Isotope separation with a light touch
Mar 2, 2012 2 comments
A new method of separating isotopes using lasers has been unveiled by scientists in the US. In the short term, the technique could be used to purify lithium-7, which is used to cool nuclear reactors. However, in principle, the method should be applicable to isotopes of a wide range of elements.
Isotopes are separated for a variety of uses. Perhaps the best-known use is nuclear medicine, whereby a patient is injected with or ingests a radioactive substance as a tracer. To avoid having to give the patient more of the substance than is necessary, the radioisotope of interest is first purified.
Isotopes are also used in the nuclear industry. Lithium, for example, is added to the water in a pressurized water reactor as a buffer against the boric acid used to control the reaction. In the future, physicists have also proposed reactors that are cooled by molten lithium fluoride. However, both applications run into problems because naturally occurring lithium-6 can produce radioactive tritium when exposed to neutrons. Tritium is easily absorbed by the body in the form of water, and so to avoid health risks, it is necessary to use only pure lithium-7 – which is the most common isotope of the element.
Better than COLEX?
Today, lithium-7 is purified using the column exchange method (COLEX), which relies on the fact that lithium-6 has a greater affinity for mercury than lithium-7 does. Lithium is first dissolved in mercury and the solution is then reacted with water. The aqueous solution of lithium hydroxide that forms at the top of the column is mostly lithium-7, whereas the mercury-rich amalgam at the bottom contains mostly lithium-6. The lithium-6 can then be removed from the amalgam and the mercury reused – at least in principle. In reality, however, any process using large quantities of mercury is fraught with hazards. Indeed, nearly 10% of the 10 million kilograms used to date in the COLEX process remains unaccounted for – with 330,000 kg of the toxic metal believed to have been lost in waste streams, evaporation and spills.
While a more environmentally friendly process would certainly be welcome, candidates are rather thin on the ground. Using lasers to separate isotopes with different nuclear magnetic moments has been suggested before, but the energy requirements have always been prohibitive. "Previous methods of enrichment using lasers were primarily based on ionization of the atoms, and that required several different wavelengths and very high-power lasers," says Mark Raizen of the University of Texas at Austin, who led the research. "Ionizing an atom is a bit like climbing up a ladder that's slippery – you have to do it fast to avoid slipping down."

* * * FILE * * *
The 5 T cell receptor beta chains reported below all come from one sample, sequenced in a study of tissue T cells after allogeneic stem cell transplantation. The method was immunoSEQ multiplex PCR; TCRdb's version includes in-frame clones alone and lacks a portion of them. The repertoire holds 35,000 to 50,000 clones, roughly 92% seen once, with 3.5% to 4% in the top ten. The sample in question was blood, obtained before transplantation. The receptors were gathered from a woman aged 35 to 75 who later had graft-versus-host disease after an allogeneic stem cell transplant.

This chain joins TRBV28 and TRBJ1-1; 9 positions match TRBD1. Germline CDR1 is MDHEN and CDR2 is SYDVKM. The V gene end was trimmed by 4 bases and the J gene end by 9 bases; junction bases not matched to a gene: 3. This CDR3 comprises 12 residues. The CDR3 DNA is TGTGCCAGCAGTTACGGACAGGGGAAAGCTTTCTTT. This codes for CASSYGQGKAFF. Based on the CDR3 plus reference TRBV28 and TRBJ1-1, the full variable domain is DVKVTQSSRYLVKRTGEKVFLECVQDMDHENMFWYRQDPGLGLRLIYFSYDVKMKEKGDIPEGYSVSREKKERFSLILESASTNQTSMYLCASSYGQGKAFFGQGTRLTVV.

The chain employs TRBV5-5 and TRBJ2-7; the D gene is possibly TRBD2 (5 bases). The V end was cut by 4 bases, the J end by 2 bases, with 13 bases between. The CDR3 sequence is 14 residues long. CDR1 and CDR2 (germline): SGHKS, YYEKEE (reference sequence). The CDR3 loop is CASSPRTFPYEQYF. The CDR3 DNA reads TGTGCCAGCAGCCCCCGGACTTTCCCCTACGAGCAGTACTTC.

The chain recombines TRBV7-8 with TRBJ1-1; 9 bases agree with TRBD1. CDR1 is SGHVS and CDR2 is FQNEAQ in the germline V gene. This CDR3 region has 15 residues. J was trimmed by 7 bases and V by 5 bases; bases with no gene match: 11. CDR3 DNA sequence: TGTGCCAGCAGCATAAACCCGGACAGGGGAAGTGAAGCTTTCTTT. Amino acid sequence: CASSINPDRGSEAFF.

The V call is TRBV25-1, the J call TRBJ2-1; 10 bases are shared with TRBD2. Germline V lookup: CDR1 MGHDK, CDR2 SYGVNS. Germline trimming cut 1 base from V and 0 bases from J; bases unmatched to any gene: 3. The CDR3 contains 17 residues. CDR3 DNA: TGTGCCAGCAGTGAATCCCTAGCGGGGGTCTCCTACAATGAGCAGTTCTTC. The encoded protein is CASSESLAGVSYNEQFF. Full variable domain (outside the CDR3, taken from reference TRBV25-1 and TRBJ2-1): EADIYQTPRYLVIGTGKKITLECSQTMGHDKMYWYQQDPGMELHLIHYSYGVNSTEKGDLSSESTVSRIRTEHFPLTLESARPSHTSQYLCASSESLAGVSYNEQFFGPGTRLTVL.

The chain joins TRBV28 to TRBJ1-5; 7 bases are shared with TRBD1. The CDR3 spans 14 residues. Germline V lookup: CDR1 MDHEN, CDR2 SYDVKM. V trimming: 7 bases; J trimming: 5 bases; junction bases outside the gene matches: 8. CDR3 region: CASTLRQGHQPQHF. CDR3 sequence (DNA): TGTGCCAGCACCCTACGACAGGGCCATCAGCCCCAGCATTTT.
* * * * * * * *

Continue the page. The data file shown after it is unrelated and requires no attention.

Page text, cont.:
Raizen and fellow physicist Bruce Klappauf decided instead to investigate a subtler effect called optical pumping, whereby the absorption of laser light can change the magnetic state of a nucleus, making it move in a specific direction in response to a magnetic field. Different isotopes are excited at slightly different frequencies, and lasers emit at only one, very precise frequency, so this provides a very efficient way of changing the magnetic states of some isotopes but not others, and thus to separate the two. "The importance of this is that it can be done with an economy of light, which is important when one considers the scalability of the method," says Raizen.
To show that the method should be possible, the pair used a computer simulation to calculate the trajectories of different isotopes of lithium in a magnetic field. They found that the two isotopes would indeed follow different paths and therefore could be separated (see image).
Raizen believes the method could be used for isotopes of other elements, although he concedes there may be problems with the very heaviest elements – actinides such as uranium. "We just don't know," he says.
Nuclear physicist Magdi Ragheb of the University of Illinois at Urbana-Champaign is more circumspect. "The work attempts to combine two techniques used in isotopic separation: the electromagnetic separation or calutron method and the laser isotope-separation method," he says. "It is highly speculative and discusses multiple options for its possible implementation. A trajectories simulation does not guarantee its feasibility without concrete experimental evidence."
The research is published in New Journal of Physics.
About the author
Tim Wogan is a science writer based in the UK